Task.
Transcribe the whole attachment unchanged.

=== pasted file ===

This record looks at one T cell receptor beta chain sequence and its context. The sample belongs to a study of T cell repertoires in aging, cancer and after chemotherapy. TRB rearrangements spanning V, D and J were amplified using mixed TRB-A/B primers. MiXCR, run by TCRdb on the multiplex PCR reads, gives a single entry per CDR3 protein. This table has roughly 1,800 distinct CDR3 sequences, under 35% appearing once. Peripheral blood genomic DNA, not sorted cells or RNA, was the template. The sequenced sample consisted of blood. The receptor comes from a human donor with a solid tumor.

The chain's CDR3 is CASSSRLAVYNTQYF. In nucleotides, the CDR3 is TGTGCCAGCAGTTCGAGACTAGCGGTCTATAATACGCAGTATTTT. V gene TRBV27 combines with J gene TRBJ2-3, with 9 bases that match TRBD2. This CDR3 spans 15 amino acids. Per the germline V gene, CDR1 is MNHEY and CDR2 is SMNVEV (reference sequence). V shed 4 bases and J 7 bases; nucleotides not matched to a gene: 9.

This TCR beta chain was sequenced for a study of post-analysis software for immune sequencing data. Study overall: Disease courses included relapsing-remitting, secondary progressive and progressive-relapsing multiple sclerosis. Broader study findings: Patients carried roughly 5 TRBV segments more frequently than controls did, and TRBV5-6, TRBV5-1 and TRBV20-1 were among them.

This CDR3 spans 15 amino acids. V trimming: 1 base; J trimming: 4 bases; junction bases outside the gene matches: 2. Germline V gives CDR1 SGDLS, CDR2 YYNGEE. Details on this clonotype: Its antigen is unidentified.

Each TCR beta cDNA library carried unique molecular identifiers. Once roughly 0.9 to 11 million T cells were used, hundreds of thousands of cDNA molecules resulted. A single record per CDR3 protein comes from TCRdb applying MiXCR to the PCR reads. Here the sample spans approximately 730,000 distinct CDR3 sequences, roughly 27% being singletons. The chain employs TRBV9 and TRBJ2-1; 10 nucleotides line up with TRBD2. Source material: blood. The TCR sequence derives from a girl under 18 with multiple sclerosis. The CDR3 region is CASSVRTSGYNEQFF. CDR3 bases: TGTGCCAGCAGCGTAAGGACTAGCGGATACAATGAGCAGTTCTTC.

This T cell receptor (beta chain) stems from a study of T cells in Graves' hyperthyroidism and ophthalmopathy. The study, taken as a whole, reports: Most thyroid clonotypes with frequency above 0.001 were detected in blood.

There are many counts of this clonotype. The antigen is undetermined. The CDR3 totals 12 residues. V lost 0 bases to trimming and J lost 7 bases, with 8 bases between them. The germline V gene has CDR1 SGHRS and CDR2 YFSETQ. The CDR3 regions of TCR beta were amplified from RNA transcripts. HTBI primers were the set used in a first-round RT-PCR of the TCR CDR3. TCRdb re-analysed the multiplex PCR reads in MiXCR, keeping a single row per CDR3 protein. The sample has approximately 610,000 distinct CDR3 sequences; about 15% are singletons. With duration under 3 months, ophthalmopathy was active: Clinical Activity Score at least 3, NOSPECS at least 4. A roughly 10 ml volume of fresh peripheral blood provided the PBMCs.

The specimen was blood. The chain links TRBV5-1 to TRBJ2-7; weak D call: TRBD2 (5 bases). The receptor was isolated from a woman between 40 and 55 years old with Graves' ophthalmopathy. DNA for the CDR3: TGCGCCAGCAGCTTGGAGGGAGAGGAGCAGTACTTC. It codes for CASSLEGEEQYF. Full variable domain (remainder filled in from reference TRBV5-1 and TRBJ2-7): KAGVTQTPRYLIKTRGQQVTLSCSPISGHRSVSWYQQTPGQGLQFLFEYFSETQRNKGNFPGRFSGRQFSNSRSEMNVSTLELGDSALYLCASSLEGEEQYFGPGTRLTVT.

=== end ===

This record looks at one T cell receptor beta chain sequence and its context. The sample belongs to a study of T cell repertoires in aging, cancer and after chemotherapy. TRB rearrangements spanning V, D and J were amplified using mixed TRB-A/B primers. MiXCR, run by TCRdb on the multiplex PCR reads, gives a single entry per CDR3 protein. This table has roughly 1,800 distinct CDR3 sequences, under 35% appearing once. Peripheral blood genomic DNA, not sorted cells or RNA, was the template. The sequenced sample consisted of blood. The receptor comes from a human donor with a solid tumor.

The chain's CDR3 is CASSSRLAVYNTQYF. In nucleotides, the CDR3 is TGTGCCAGCAGTTCGAGACTAGCGGTCTATAATACGCAGTATTTT. V gene TRBV27 combines with J gene TRBJ2-3, with 9 bases that match TRBD2. This CDR3 spans 15 amino acids. Per the germline V gene, CDR1 is MNHEY and CDR2 is SMNVEV (reference sequence). V shed 4 bases and J 7 bases; nucleotides not matched to a gene: 9.

This TCR beta chain was sequenced for a study of post-analysis software for immune sequencing data. Study overall: Disease courses included relapsing-remitting, secondary progressive and progressive-relapsing multiple sclerosis. Broader study findings: Patients carried roughly 5 TRBV segments more frequently than controls did, and TRBV5-6, TRBV5-1 and TRBV20-1 were among them.

This CDR3 spans 15 amino acids. V trimming: 1 base; J trimming: 4 bases; junction bases outside the gene matches: 2. Germline V gives CDR1 SGDLS, CDR2 YYNGEE. Details on this clonotype: Its antigen is unidentified.

Each TCR beta cDNA library carried unique molecular identifiers. Once roughly 0.9 to 11 million T cells were used, hundreds of thousands of cDNA molecules resulted. A single record per CDR3 protein comes from TCRdb applying MiXCR to the PCR reads. Here the sample spans approximately 730,000 distinct CDR3 sequences, roughly 27% being singletons. The chain employs TRBV9 and TRBJ2-1; 10 nucleotides line up with TRBD2. Source material: blood. The TCR sequence derives from a girl under 18 with multiple sclerosis. The CDR3 region is CASSVRTSGYNEQFF. CDR3 bases: TGTGCCAGCAGCGTAAGGACTAGCGGATACAATGAGCAGTTCTTC.

This T cell receptor (beta chain) stems from a study of T cells in Graves' hyperthyroidism and ophthalmopathy. The study, taken as a whole, reports: Most thyroid clonotypes with frequency above 0.001 were detected in blood.

There are many counts of this clonotype. The antigen is undetermined. The CDR3 totals 12 residues. V lost 0 bases to trimming and J lost 7 bases, with 8 bases between them. The germline V gene has CDR1 SGHRS and CDR2 YFSETQ. The CDR3 regions of TCR beta were amplified from RNA transcripts. HTBI primers were the set used in a first-round RT-PCR of the TCR CDR3. TCRdb re-analysed the multiplex PCR reads in MiXCR, keeping a single row per CDR3 protein. The sample has approximately 610,000 distinct CDR3 sequences; about 15% are singletons. With duration under 3 months, ophthalmopathy was active: Clinical Activity Score at least 3, NOSPECS at least 4. A roughly 10 ml volume of fresh peripheral blood provided the PBMCs.

The specimen was blood. The chain links TRBV5-1 to TRBJ2-7; weak D call: TRBD2 (5 bases). The receptor was isolated from a woman between 40 and 55 years old with Graves' ophthalmopathy. DNA for the CDR3: TGCGCCAGCAGCTTGGAGGGAGAGGAGCAGTACTTC. It codes for CASSLEGEEQYF. Full variable domain (remainder filled in from reference TRBV5-1 and TRBJ2-7): KAGVTQTPRYLIKTRGQQVTLSCSPISGHRSVSWYQQTPGQGLQFLFEYFSETQRNKGNFPGRFSGRQFSNSRSEMNVSTLELGDSALYLCASSLEGEEQYFGPGTRLTVT.